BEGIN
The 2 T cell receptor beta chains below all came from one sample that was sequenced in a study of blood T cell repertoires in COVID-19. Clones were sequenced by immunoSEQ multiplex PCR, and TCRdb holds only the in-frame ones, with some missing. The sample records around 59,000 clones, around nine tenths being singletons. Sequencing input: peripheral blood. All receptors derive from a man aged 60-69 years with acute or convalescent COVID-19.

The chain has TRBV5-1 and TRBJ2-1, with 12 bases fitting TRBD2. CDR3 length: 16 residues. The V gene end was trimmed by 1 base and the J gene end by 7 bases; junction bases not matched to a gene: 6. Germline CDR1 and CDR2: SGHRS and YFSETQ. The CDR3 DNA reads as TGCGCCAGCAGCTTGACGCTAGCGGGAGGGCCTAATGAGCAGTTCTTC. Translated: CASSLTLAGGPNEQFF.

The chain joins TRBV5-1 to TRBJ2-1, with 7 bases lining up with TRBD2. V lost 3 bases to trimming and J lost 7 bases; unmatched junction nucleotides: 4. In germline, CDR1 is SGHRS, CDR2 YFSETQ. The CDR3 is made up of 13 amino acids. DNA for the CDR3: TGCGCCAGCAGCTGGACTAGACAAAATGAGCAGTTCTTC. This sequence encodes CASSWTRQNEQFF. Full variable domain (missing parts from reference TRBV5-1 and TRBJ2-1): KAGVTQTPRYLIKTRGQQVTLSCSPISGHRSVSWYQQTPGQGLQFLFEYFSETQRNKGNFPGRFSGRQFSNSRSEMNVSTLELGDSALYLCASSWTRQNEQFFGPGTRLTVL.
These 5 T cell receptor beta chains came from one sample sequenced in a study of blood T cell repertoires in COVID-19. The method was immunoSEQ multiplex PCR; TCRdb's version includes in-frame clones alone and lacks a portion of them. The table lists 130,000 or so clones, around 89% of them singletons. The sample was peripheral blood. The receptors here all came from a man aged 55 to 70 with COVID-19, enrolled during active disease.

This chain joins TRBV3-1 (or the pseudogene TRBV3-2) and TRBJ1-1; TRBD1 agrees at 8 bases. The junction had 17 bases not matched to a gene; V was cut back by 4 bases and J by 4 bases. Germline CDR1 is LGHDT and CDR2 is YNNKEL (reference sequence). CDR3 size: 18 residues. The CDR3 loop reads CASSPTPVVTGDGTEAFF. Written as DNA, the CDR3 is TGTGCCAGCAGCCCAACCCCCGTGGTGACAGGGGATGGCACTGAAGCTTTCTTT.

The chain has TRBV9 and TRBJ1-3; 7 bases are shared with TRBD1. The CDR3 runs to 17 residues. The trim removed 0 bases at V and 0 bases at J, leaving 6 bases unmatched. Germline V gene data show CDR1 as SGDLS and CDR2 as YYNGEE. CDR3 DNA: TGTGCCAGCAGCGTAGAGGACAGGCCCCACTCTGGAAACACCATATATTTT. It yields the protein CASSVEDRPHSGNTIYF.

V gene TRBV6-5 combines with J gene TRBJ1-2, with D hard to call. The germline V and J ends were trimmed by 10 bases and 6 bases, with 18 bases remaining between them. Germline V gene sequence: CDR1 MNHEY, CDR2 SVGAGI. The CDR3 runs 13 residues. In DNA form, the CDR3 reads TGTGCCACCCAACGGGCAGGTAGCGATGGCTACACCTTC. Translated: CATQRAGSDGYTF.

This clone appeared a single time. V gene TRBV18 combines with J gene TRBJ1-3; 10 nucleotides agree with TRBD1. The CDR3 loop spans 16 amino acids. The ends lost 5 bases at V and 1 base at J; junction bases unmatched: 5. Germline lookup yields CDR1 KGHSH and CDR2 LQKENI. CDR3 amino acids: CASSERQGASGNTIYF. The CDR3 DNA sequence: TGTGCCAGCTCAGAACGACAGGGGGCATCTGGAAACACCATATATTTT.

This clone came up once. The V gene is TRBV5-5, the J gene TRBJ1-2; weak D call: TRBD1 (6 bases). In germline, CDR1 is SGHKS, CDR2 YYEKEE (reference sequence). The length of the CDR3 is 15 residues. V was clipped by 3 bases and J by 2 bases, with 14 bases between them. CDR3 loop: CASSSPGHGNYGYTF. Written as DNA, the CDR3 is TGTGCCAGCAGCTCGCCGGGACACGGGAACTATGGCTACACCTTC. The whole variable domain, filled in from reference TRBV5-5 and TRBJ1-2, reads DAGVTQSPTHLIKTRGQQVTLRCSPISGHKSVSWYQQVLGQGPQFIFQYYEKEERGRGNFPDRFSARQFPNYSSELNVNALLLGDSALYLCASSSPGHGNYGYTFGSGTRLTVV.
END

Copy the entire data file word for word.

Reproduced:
The 2 T cell receptor beta chains below all came from one sample that was sequenced in a study of blood T cell repertoires in COVID-19. Clones were sequenced by immunoSEQ multiplex PCR, and TCRdb holds only the in-frame ones, with some missing. The sample records around 59,000 clones, around nine tenths being singletons. Sequencing input: peripheral blood. All receptors derive from a man aged 60-69 years with acute or convalescent COVID-19.

The chain has TRBV5-1 and TRBJ2-1, with 12 bases fitting TRBD2. CDR3 length: 16 residues. The V gene end was trimmed by 1 base and the J gene end by 7 bases; junction bases not matched to a gene: 6. Germline CDR1 and CDR2: SGHRS and YFSETQ. The CDR3 DNA reads as TGCGCCAGCAGCTTGACGCTAGCGGGAGGGCCTAATGAGCAGTTCTTC. Translated: CASSLTLAGGPNEQFF.

The chain joins TRBV5-1 to TRBJ2-1, with 7 bases lining up with TRBD2. V lost 3 bases to trimming and J lost 7 bases; unmatched junction nucleotides: 4. In germline, CDR1 is SGHRS, CDR2 YFSETQ. The CDR3 is made up of 13 amino acids. DNA for the CDR3: TGCGCCAGCAGCTGGACTAGACAAAATGAGCAGTTCTTC. This sequence encodes CASSWTRQNEQFF. Full variable domain (missing parts from reference TRBV5-1 and TRBJ2-1): KAGVTQTPRYLIKTRGQQVTLSCSPISGHRSVSWYQQTPGQGLQFLFEYFSETQRNKGNFPGRFSGRQFSNSRSEMNVSTLELGDSALYLCASSWTRQNEQFFGPGTRLTVL.
These 5 T cell receptor beta chains came from one sample sequenced in a study of blood T cell repertoires in COVID-19. The method was immunoSEQ multiplex PCR; TCRdb's version includes in-frame clones alone and lacks a portion of them. The table lists 130,000 or so clones, around 89% of them singletons. The sample was peripheral blood. The receptors here all came from a man aged 55 to 70 with COVID-19, enrolled during active disease.

This chain joins TRBV3-1 (or the pseudogene TRBV3-2) and TRBJ1-1; TRBD1 agrees at 8 bases. The junction had 17 bases not matched to a gene; V was cut back by 4 bases and J by 4 bases. Germline CDR1 is LGHDT and CDR2 is YNNKEL (reference sequence). CDR3 size: 18 residues. The CDR3 loop reads CASSPTPVVTGDGTEAFF. Written as DNA, the CDR3 is TGTGCCAGCAGCCCAACCCCCGTGGTGACAGGGGATGGCACTGAAGCTTTCTTT.

The chain has TRBV9 and TRBJ1-3; 7 bases are shared with TRBD1. The CDR3 runs to 17 residues. The trim removed 0 bases at V and 0 bases at J, leaving 6 bases unmatched. Germline V gene data show CDR1 as SGDLS and CDR2 as YYNGEE. CDR3 DNA: TGTGCCAGCAGCGTAGAGGACAGGCCCCACTCTGGAAACACCATATATTTT. It yields the protein CASSVEDRPHSGNTIYF.

V gene TRBV6-5 combines with J gene TRBJ1-2, with D hard to call. The germline V and J ends were trimmed by 10 bases and 6 bases, with 18 bases remaining between them. Germline V gene sequence: CDR1 MNHEY, CDR2 SVGAGI. The CDR3 runs 13 residues. In DNA form, the CDR3 reads TGTGCCACCCAACGGGCAGGTAGCGATGGCTACACCTTC. Translated: CATQRAGSDGYTF.

This clone appeared a single time. V gene TRBV18 combines with J gene TRBJ1-3; 10 nucleotides agree with TRBD1. The CDR3 loop spans 16 amino acids. The ends lost 5 bases at V and 1 base at J; junction bases unmatched: 5. Germline lookup yields CDR1 KGHSH and CDR2 LQKENI. CDR3 amino acids: CASSERQGASGNTIYF. The CDR3 DNA sequence: TGTGCCAGCTCAGAACGACAGGGGGCATCTGGAAACACCATATATTTT.

This clone came up once. The V gene is TRBV5-5, the J gene TRBJ1-2; weak D call: TRBD1 (6 bases). In germline, CDR1 is SGHKS, CDR2 YYEKEE (reference sequence). The length of the CDR3 is 15 residues. V was clipped by 3 bases and J by 2 bases, with 14 bases between them. CDR3 loop: CASSSPGHGNYGYTF. Written as DNA, the CDR3 is TGTGCCAGCAGCTCGCCGGGACACGGGAACTATGGCTACACCTTC. The whole variable domain, filled in from reference TRBV5-5 and TRBJ1-2, reads DAGVTQSPTHLIKTRGQQVTLRCSPISGHKSVSWYQQVLGQGPQFIFQYYEKEERGRGNFPDRFSARQFPNYSSELNVNALLLGDSALYLCASSSPGHGNYGYTFGSGTRLTVV.